Hamilton College hosted the summer 2021 consortium-wide LACOL, June 21-23, 2021. With “Play and Innovation” as the official 2021 theme, this summer gathering brought together faculty, technologists, research librarians, academic support specialists, and other educators and students for collaborative exchange and playful discussion. (more…)
Up Close and Personal: Art Museums and Digital Models
Beth Fischer, Postdoctoral Fellow in Digital Humanities, Williams College Amber Orosco, MA candidate, Art History Graduate Intern, Williams College Liz Gallerani, Curator of Mellon Academic Programs, Williams College
Moderated by Austin Mason, Assistant Director for Digital Humanities & Director of Digital Arts & Humanities, Carleton College
How do you bring digital imaging, including RTI (reflectance transformation imaging) and photogrammetry, to students in a liberal arts environment? How do digital models enhance and not replace in-person learning with art?
This panel presents strategies for digital imaging that focus on digital accessibility, equity, agency, and liberal arts learning.
In fall 2020, the Williams College Museum of Art launched a minimal-budget imaging project that initially responded to concerns about equity for hybrid and remote learning. This panel presents strategies for digital imaging that focus on digital accessibility, equity, agency, and liberal arts learning. The pilot program at the Williams College Museum of Art aims to make objects more engaging in a time of distance, while remaining attentive to data bias and trying to highlight under-used objects. Goals of the project include increasing comfort level with objects and digital models, and also encouraging agency, exploration, and play.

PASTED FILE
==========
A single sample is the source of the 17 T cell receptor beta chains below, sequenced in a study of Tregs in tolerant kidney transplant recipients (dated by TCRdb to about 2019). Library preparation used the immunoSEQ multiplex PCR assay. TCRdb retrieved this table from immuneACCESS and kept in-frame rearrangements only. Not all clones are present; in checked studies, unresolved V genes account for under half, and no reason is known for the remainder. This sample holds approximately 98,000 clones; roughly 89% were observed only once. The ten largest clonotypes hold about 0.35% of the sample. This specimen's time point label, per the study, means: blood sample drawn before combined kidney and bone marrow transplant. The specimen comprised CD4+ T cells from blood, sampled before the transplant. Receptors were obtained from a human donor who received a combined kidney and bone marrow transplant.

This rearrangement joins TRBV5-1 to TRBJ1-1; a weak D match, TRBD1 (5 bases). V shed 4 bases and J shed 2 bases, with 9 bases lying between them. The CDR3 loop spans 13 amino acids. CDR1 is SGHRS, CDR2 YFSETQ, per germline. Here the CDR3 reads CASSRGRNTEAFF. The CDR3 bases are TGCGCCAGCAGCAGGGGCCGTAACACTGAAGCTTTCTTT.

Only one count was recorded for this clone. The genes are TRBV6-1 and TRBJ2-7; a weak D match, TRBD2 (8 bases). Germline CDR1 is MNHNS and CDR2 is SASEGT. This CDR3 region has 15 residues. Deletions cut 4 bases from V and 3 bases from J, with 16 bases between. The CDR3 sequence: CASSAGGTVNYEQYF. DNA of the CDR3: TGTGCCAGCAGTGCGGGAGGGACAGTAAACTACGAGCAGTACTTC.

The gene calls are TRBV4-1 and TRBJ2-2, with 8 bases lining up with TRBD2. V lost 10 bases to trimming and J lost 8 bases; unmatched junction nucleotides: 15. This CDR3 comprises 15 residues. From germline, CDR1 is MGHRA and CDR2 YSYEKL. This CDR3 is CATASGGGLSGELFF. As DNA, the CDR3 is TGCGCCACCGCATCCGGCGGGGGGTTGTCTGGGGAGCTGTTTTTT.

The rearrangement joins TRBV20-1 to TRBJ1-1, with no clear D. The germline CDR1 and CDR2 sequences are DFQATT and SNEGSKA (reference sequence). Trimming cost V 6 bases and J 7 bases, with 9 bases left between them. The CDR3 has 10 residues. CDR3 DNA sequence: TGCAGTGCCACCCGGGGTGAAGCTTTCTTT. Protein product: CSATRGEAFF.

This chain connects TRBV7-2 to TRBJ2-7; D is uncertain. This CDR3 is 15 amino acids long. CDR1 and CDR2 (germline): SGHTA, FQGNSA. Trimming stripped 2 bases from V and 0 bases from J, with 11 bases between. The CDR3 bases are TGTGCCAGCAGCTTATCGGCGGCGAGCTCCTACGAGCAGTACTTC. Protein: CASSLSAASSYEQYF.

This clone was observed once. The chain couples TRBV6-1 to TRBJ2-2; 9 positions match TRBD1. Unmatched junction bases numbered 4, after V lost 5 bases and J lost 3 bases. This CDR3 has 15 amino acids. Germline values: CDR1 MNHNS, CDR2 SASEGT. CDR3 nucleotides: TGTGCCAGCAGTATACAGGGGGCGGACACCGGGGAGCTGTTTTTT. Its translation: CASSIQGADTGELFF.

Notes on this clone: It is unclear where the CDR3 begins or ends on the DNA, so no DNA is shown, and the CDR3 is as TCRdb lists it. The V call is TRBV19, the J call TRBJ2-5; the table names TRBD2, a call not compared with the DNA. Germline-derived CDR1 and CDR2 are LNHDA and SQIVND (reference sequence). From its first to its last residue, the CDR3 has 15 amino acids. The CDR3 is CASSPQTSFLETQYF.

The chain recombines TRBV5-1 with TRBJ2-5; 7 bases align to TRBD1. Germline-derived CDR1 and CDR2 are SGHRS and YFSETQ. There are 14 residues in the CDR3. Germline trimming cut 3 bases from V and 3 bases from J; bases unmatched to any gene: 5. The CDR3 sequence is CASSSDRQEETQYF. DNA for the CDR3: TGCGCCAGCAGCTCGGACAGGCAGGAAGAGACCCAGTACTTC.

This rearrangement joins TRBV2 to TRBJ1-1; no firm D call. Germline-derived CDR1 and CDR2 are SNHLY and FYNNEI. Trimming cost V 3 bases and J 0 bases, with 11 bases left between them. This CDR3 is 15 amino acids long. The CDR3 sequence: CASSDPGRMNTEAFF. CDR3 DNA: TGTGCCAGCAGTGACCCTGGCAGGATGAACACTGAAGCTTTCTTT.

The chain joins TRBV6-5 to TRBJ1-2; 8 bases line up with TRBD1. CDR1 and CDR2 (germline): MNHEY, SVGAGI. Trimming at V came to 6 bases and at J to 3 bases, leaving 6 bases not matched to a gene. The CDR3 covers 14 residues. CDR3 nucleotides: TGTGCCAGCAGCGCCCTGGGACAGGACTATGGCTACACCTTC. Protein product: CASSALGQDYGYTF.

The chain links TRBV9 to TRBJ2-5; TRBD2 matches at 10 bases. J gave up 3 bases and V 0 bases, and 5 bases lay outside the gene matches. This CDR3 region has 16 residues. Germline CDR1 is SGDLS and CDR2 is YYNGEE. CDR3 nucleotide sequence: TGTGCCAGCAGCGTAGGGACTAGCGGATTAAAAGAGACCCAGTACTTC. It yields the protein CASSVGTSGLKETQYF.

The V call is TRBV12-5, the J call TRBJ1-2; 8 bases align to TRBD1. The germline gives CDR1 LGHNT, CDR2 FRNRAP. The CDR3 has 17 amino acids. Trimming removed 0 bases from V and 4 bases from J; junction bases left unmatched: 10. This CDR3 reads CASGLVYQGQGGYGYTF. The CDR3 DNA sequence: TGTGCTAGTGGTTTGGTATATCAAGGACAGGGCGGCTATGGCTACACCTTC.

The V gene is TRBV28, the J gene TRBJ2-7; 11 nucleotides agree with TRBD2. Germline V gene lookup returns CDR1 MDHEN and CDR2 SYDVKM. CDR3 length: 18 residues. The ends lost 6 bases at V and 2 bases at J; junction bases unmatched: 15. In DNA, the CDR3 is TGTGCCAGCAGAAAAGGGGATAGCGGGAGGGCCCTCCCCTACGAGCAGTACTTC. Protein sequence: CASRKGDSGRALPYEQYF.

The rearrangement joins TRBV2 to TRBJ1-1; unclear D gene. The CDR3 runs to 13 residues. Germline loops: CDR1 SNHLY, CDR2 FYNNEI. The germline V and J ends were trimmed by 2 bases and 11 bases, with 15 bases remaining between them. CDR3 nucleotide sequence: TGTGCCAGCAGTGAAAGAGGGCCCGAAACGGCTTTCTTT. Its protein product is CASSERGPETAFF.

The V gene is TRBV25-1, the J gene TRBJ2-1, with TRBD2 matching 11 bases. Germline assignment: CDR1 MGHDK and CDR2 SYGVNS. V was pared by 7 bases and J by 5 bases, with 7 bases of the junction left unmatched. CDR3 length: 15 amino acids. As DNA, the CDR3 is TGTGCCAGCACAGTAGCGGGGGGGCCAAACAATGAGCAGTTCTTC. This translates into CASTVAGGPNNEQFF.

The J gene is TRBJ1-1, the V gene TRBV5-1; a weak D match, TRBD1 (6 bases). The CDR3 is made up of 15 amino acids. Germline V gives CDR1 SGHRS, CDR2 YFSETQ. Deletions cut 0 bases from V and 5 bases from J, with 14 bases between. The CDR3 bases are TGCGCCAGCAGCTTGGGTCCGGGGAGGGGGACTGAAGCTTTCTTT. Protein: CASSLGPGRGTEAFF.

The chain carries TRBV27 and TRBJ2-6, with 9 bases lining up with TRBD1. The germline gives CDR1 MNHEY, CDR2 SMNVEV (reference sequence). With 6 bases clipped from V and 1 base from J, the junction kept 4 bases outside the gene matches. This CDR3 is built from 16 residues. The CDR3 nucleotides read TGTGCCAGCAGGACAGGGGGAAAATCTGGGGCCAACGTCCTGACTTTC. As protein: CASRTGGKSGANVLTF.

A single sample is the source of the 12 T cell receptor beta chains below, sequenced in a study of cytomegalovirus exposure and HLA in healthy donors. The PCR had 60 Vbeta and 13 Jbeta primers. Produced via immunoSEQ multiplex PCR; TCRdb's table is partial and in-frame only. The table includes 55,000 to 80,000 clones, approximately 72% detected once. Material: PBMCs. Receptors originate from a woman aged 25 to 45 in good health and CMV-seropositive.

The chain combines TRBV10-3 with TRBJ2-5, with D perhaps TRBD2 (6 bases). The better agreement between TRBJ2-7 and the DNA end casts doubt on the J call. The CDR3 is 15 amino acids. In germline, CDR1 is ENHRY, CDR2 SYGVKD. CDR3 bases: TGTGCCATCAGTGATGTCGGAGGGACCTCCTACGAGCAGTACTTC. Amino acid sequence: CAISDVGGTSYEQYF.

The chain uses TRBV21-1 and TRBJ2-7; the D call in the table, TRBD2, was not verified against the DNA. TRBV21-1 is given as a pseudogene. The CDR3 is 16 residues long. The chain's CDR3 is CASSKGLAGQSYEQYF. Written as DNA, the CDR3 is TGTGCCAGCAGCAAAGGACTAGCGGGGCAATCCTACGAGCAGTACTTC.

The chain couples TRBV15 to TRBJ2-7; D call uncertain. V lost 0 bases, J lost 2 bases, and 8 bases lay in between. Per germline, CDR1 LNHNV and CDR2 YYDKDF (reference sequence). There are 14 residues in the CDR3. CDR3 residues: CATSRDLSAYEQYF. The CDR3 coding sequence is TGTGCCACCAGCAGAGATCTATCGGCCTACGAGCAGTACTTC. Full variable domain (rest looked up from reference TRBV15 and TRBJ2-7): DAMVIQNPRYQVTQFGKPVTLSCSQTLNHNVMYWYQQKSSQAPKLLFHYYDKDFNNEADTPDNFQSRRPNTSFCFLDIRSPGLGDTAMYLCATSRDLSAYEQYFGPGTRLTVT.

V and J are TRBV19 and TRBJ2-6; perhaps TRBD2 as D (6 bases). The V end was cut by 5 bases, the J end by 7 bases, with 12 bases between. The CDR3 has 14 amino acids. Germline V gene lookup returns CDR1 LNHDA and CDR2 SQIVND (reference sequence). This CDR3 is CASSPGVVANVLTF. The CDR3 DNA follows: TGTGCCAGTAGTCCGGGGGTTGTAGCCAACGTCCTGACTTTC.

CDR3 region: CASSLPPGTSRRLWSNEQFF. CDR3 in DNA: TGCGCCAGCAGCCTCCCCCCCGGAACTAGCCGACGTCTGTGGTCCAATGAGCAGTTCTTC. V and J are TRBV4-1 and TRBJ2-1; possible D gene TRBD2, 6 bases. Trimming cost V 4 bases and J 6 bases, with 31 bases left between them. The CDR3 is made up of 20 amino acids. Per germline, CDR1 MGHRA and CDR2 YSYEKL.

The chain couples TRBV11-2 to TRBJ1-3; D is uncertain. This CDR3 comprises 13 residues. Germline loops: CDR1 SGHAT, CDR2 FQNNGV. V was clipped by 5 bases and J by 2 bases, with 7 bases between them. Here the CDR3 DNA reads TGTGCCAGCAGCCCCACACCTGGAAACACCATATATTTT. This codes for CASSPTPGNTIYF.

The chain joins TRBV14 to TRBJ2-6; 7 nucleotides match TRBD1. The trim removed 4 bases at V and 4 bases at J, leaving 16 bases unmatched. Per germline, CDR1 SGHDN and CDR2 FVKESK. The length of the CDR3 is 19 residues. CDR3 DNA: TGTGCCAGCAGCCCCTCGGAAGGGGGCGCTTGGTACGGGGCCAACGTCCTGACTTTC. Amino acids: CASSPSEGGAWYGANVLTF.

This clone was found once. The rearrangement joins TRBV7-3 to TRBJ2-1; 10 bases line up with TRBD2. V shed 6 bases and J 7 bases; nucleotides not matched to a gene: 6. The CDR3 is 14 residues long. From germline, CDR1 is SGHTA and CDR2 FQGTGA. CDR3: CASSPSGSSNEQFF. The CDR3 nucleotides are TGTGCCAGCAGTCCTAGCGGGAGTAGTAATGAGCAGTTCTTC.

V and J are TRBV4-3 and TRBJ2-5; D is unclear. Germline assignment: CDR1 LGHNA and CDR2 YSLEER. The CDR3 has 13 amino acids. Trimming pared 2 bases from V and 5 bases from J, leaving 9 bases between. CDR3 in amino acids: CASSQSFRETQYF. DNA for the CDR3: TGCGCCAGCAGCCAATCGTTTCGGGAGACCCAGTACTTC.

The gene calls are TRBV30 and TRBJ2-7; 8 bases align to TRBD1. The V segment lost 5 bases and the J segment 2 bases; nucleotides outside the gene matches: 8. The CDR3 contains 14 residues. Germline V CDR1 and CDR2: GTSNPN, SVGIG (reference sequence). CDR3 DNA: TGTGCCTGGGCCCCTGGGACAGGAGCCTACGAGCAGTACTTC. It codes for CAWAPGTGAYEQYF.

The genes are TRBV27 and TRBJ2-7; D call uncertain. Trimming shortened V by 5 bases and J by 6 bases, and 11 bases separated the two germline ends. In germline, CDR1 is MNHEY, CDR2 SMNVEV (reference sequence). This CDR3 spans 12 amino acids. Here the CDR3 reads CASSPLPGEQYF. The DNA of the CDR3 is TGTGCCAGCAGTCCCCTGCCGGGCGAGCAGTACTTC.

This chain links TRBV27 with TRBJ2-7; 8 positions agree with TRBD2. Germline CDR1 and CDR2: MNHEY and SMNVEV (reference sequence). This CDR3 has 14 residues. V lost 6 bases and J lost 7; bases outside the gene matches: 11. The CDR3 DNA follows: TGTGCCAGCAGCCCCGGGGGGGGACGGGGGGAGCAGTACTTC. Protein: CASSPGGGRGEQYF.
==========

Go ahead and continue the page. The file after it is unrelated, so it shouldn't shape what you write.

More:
By sharing our own iterations throughout this ongoing project, we offer a range of possibilities to participants who may wish to explore similar methods and applications. Working with limited staff and resources, we focused on individual strengths and perspectives–Liz with the collection, teaching, and relationships with faculty across campus; Beth with digital humanities, teaching, and entry-level digital technologies; Amber with prior experience using RTI and perspective as a graduate student who is both learning from and teaching with models. Amber is the Academic Programs Intern at the museum, and is also the Teaching Assistant in a studio course that is a key collaborator in this project.